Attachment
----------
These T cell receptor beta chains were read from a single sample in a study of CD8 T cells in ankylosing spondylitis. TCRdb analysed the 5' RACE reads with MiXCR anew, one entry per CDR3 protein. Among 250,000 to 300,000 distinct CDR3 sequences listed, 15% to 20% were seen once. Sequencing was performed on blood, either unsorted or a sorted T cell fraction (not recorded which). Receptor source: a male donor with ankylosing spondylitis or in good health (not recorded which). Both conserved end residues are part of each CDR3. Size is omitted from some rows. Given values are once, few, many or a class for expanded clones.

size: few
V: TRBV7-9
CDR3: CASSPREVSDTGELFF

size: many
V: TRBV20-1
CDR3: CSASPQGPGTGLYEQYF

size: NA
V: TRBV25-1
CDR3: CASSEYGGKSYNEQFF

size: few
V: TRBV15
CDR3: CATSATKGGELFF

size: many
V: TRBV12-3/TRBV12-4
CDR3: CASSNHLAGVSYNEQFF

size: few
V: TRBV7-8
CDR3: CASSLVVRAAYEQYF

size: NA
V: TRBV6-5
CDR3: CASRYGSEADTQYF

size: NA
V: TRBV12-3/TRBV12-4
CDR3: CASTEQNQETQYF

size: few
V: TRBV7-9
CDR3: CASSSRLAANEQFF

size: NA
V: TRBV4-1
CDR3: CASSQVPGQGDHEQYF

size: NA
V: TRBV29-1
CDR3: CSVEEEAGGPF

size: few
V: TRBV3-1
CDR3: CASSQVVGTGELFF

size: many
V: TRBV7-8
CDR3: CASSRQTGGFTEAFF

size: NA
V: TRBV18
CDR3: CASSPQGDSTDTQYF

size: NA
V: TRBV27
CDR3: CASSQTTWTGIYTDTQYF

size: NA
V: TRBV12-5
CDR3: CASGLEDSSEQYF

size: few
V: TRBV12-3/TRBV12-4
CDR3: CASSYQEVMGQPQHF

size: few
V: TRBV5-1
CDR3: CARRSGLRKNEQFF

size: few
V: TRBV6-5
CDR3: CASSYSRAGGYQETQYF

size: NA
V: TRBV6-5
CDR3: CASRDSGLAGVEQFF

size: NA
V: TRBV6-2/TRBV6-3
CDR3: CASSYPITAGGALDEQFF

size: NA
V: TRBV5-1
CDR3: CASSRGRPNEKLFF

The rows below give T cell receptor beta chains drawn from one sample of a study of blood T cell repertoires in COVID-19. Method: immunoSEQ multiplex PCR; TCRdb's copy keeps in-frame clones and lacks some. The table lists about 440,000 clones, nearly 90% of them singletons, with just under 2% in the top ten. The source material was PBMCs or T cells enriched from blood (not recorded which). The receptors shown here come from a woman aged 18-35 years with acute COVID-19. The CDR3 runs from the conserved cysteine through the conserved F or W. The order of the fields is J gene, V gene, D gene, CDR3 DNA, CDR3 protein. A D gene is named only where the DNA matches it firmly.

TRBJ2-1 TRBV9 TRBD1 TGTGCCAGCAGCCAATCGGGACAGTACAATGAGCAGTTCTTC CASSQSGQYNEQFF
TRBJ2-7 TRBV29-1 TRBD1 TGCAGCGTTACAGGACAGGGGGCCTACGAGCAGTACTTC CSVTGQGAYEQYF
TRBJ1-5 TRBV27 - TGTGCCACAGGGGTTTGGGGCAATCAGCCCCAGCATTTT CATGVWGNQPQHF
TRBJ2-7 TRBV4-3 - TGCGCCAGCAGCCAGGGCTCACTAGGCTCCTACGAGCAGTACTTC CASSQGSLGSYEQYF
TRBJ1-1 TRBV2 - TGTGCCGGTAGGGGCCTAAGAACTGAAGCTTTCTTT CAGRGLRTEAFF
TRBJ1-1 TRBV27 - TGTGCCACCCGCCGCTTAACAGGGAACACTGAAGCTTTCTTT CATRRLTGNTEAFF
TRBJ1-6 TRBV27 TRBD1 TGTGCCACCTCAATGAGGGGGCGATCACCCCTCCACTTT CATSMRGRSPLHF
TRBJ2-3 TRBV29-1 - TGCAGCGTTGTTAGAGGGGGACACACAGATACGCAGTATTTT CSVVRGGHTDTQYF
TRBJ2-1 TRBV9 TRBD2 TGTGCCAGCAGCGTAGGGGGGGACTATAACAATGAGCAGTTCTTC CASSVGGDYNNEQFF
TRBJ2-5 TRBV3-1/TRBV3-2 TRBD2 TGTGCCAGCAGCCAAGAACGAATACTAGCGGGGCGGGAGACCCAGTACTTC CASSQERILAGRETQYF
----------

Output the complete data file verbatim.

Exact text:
These T cell receptor beta chains were read from a single sample in a study of CD8 T cells in ankylosing spondylitis. TCRdb analysed the 5' RACE reads with MiXCR anew, one entry per CDR3 protein. Among 250,000 to 300,000 distinct CDR3 sequences listed, 15% to 20% were seen once. Sequencing was performed on blood, either unsorted or a sorted T cell fraction (not recorded which). Receptor source: a male donor with ankylosing spondylitis or in good health (not recorded which). Both conserved end residues are part of each CDR3. Size is omitted from some rows. Given values are once, few, many or a class for expanded clones.

size: few
V: TRBV7-9
CDR3: CASSPREVSDTGELFF

size: many
V: TRBV20-1
CDR3: CSASPQGPGTGLYEQYF

size: NA
V: TRBV25-1
CDR3: CASSEYGGKSYNEQFF

size: few
V: TRBV15
CDR3: CATSATKGGELFF

size: many
V: TRBV12-3/TRBV12-4
CDR3: CASSNHLAGVSYNEQFF

size: few
V: TRBV7-8
CDR3: CASSLVVRAAYEQYF

size: NA
V: TRBV6-5
CDR3: CASRYGSEADTQYF

size: NA
V: TRBV12-3/TRBV12-4
CDR3: CASTEQNQETQYF

size: few
V: TRBV7-9
CDR3: CASSSRLAANEQFF

size: NA
V: TRBV4-1
CDR3: CASSQVPGQGDHEQYF

size: NA
V: TRBV29-1
CDR3: CSVEEEAGGPF

size: few
V: TRBV3-1
CDR3: CASSQVVGTGELFF

size: many
V: TRBV7-8
CDR3: CASSRQTGGFTEAFF

size: NA
V: TRBV18
CDR3: CASSPQGDSTDTQYF

size: NA
V: TRBV27
CDR3: CASSQTTWTGIYTDTQYF

size: NA
V: TRBV12-5
CDR3: CASGLEDSSEQYF

size: few
V: TRBV12-3/TRBV12-4
CDR3: CASSYQEVMGQPQHF

size: few
V: TRBV5-1
CDR3: CARRSGLRKNEQFF

size: few
V: TRBV6-5
CDR3: CASSYSRAGGYQETQYF

size: NA
V: TRBV6-5
CDR3: CASRDSGLAGVEQFF

size: NA
V: TRBV6-2/TRBV6-3
CDR3: CASSYPITAGGALDEQFF

size: NA
V: TRBV5-1
CDR3: CASSRGRPNEKLFF

The rows below give T cell receptor beta chains drawn from one sample of a study of blood T cell repertoires in COVID-19. Method: immunoSEQ multiplex PCR; TCRdb's copy keeps in-frame clones and lacks some. The table lists about 440,000 clones, nearly 90% of them singletons, with just under 2% in the top ten. The source material was PBMCs or T cells enriched from blood (not recorded which). The receptors shown here come from a woman aged 18-35 years with acute COVID-19. The CDR3 runs from the conserved cysteine through the conserved F or W. The order of the fields is J gene, V gene, D gene, CDR3 DNA, CDR3 protein. A D gene is named only where the DNA matches it firmly.

TRBJ2-1 TRBV9 TRBD1 TGTGCCAGCAGCCAATCGGGACAGTACAATGAGCAGTTCTTC CASSQSGQYNEQFF
TRBJ2-7 TRBV29-1 TRBD1 TGCAGCGTTACAGGACAGGGGGCCTACGAGCAGTACTTC CSVTGQGAYEQYF
TRBJ1-5 TRBV27 - TGTGCCACAGGGGTTTGGGGCAATCAGCCCCAGCATTTT CATGVWGNQPQHF
TRBJ2-7 TRBV4-3 - TGCGCCAGCAGCCAGGGCTCACTAGGCTCCTACGAGCAGTACTTC CASSQGSLGSYEQYF
TRBJ1-1 TRBV2 - TGTGCCGGTAGGGGCCTAAGAACTGAAGCTTTCTTT CAGRGLRTEAFF
TRBJ1-1 TRBV27 - TGTGCCACCCGCCGCTTAACAGGGAACACTGAAGCTTTCTTT CATRRLTGNTEAFF
TRBJ1-6 TRBV27 TRBD1 TGTGCCACCTCAATGAGGGGGCGATCACCCCTCCACTTT CATSMRGRSPLHF
TRBJ2-3 TRBV29-1 - TGCAGCGTTGTTAGAGGGGGACACACAGATACGCAGTATTTT CSVVRGGHTDTQYF
TRBJ2-1 TRBV9 TRBD2 TGTGCCAGCAGCGTAGGGGGGGACTATAACAATGAGCAGTTCTTC CASSVGGDYNNEQFF
TRBJ2-5 TRBV3-1/TRBV3-2 TRBD2 TGTGCCAGCAGCCAAGAACGAATACTAGCGGGGCGGGAGACCCAGTACTTC CASSQERILAGRETQYF